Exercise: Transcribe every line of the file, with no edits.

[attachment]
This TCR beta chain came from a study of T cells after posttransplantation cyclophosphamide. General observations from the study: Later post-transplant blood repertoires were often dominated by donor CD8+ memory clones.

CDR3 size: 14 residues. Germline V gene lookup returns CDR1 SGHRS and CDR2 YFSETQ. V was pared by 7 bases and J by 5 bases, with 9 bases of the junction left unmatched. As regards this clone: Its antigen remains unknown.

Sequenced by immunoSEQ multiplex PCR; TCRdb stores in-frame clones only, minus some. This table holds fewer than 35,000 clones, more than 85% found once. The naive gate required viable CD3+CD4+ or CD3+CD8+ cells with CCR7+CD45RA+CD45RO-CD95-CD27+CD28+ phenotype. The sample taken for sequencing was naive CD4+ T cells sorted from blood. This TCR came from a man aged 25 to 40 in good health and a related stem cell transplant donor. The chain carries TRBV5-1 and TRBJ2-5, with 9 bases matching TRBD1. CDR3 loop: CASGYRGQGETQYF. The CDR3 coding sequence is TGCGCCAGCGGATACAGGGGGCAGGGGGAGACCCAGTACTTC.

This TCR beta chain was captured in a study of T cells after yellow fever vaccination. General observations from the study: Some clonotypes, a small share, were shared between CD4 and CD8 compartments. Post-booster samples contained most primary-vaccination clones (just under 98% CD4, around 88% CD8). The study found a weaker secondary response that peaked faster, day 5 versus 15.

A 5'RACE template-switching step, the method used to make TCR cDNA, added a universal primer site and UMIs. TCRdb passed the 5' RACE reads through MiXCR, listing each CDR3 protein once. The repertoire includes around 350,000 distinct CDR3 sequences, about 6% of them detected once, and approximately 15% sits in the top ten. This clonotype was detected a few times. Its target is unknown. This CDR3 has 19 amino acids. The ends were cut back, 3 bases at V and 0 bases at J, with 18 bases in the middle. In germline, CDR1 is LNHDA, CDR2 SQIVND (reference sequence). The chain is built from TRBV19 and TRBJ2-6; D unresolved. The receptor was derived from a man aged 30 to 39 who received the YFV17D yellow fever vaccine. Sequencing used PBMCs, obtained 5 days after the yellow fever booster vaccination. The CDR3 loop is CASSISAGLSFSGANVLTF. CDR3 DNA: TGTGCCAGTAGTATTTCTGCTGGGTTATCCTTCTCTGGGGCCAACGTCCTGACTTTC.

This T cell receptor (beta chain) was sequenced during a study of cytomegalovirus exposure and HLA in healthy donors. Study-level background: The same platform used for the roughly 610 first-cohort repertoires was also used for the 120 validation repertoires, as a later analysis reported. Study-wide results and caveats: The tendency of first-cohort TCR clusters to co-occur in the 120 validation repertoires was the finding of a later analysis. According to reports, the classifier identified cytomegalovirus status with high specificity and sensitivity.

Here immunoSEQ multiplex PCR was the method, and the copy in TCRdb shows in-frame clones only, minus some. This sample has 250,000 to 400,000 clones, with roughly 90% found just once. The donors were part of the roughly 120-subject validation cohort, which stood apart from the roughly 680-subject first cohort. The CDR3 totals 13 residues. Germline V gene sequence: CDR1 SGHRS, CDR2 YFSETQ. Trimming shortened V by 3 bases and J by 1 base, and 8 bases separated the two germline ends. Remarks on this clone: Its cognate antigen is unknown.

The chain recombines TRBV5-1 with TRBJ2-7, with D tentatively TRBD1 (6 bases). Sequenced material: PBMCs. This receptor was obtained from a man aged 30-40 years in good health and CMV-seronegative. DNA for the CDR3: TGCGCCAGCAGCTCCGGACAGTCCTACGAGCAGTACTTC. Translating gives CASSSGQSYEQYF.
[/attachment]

This TCR beta chain came from a study of T cells after posttransplantation cyclophosphamide. General observations from the study: Later post-transplant blood repertoires were often dominated by donor CD8+ memory clones.

CDR3 size: 14 residues. Germline V gene lookup returns CDR1 SGHRS and CDR2 YFSETQ. V was pared by 7 bases and J by 5 bases, with 9 bases of the junction left unmatched. As regards this clone: Its antigen remains unknown.

Sequenced by immunoSEQ multiplex PCR; TCRdb stores in-frame clones only, minus some. This table holds fewer than 35,000 clones, more than 85% found once. The naive gate required viable CD3+CD4+ or CD3+CD8+ cells with CCR7+CD45RA+CD45RO-CD95-CD27+CD28+ phenotype. The sample taken for sequencing was naive CD4+ T cells sorted from blood. This TCR came from a man aged 25 to 40 in good health and a related stem cell transplant donor. The chain carries TRBV5-1 and TRBJ2-5, with 9 bases matching TRBD1. CDR3 loop: CASGYRGQGETQYF. The CDR3 coding sequence is TGCGCCAGCGGATACAGGGGGCAGGGGGAGACCCAGTACTTC.

This TCR beta chain was captured in a study of T cells after yellow fever vaccination. General observations from the study: Some clonotypes, a small share, were shared between CD4 and CD8 compartments. Post-booster samples contained most primary-vaccination clones (just under 98% CD4, around 88% CD8). The study found a weaker secondary response that peaked faster, day 5 versus 15.

A 5'RACE template-switching step, the method used to make TCR cDNA, added a universal primer site and UMIs. TCRdb passed the 5' RACE reads through MiXCR, listing each CDR3 protein once. The repertoire includes around 350,000 distinct CDR3 sequences, about 6% of them detected once, and approximately 15% sits in the top ten. This clonotype was detected a few times. Its target is unknown. This CDR3 has 19 amino acids. The ends were cut back, 3 bases at V and 0 bases at J, with 18 bases in the middle. In germline, CDR1 is LNHDA, CDR2 SQIVND (reference sequence). The chain is built from TRBV19 and TRBJ2-6; D unresolved. The receptor was derived from a man aged 30 to 39 who received the YFV17D yellow fever vaccine. Sequencing used PBMCs, obtained 5 days after the yellow fever booster vaccination. The CDR3 loop is CASSISAGLSFSGANVLTF. CDR3 DNA: TGTGCCAGTAGTATTTCTGCTGGGTTATCCTTCTCTGGGGCCAACGTCCTGACTTTC.

This T cell receptor (beta chain) was sequenced during a study of cytomegalovirus exposure and HLA in healthy donors. Study-level background: The same platform used for the roughly 610 first-cohort repertoires was also used for the 120 validation repertoires, as a later analysis reported. Study-wide results and caveats: The tendency of first-cohort TCR clusters to co-occur in the 120 validation repertoires was the finding of a later analysis. According to reports, the classifier identified cytomegalovirus status with high specificity and sensitivity.

Here immunoSEQ multiplex PCR was the method, and the copy in TCRdb shows in-frame clones only, minus some. This sample has 250,000 to 400,000 clones, with roughly 90% found just once. The donors were part of the roughly 120-subject validation cohort, which stood apart from the roughly 680-subject first cohort. The CDR3 totals 13 residues. Germline V gene sequence: CDR1 SGHRS, CDR2 YFSETQ. Trimming shortened V by 3 bases and J by 1 base, and 8 bases separated the two germline ends. Remarks on this clone: Its cognate antigen is unknown.

The chain recombines TRBV5-1 with TRBJ2-7, with D tentatively TRBD1 (6 bases). Sequenced material: PBMCs. This receptor was obtained from a man aged 30-40 years in good health and CMV-seronegative. DNA for the CDR3: TGCGCCAGCAGCTCCGGACAGTCCTACGAGCAGTACTTC. Translating gives CASSSGQSYEQYF.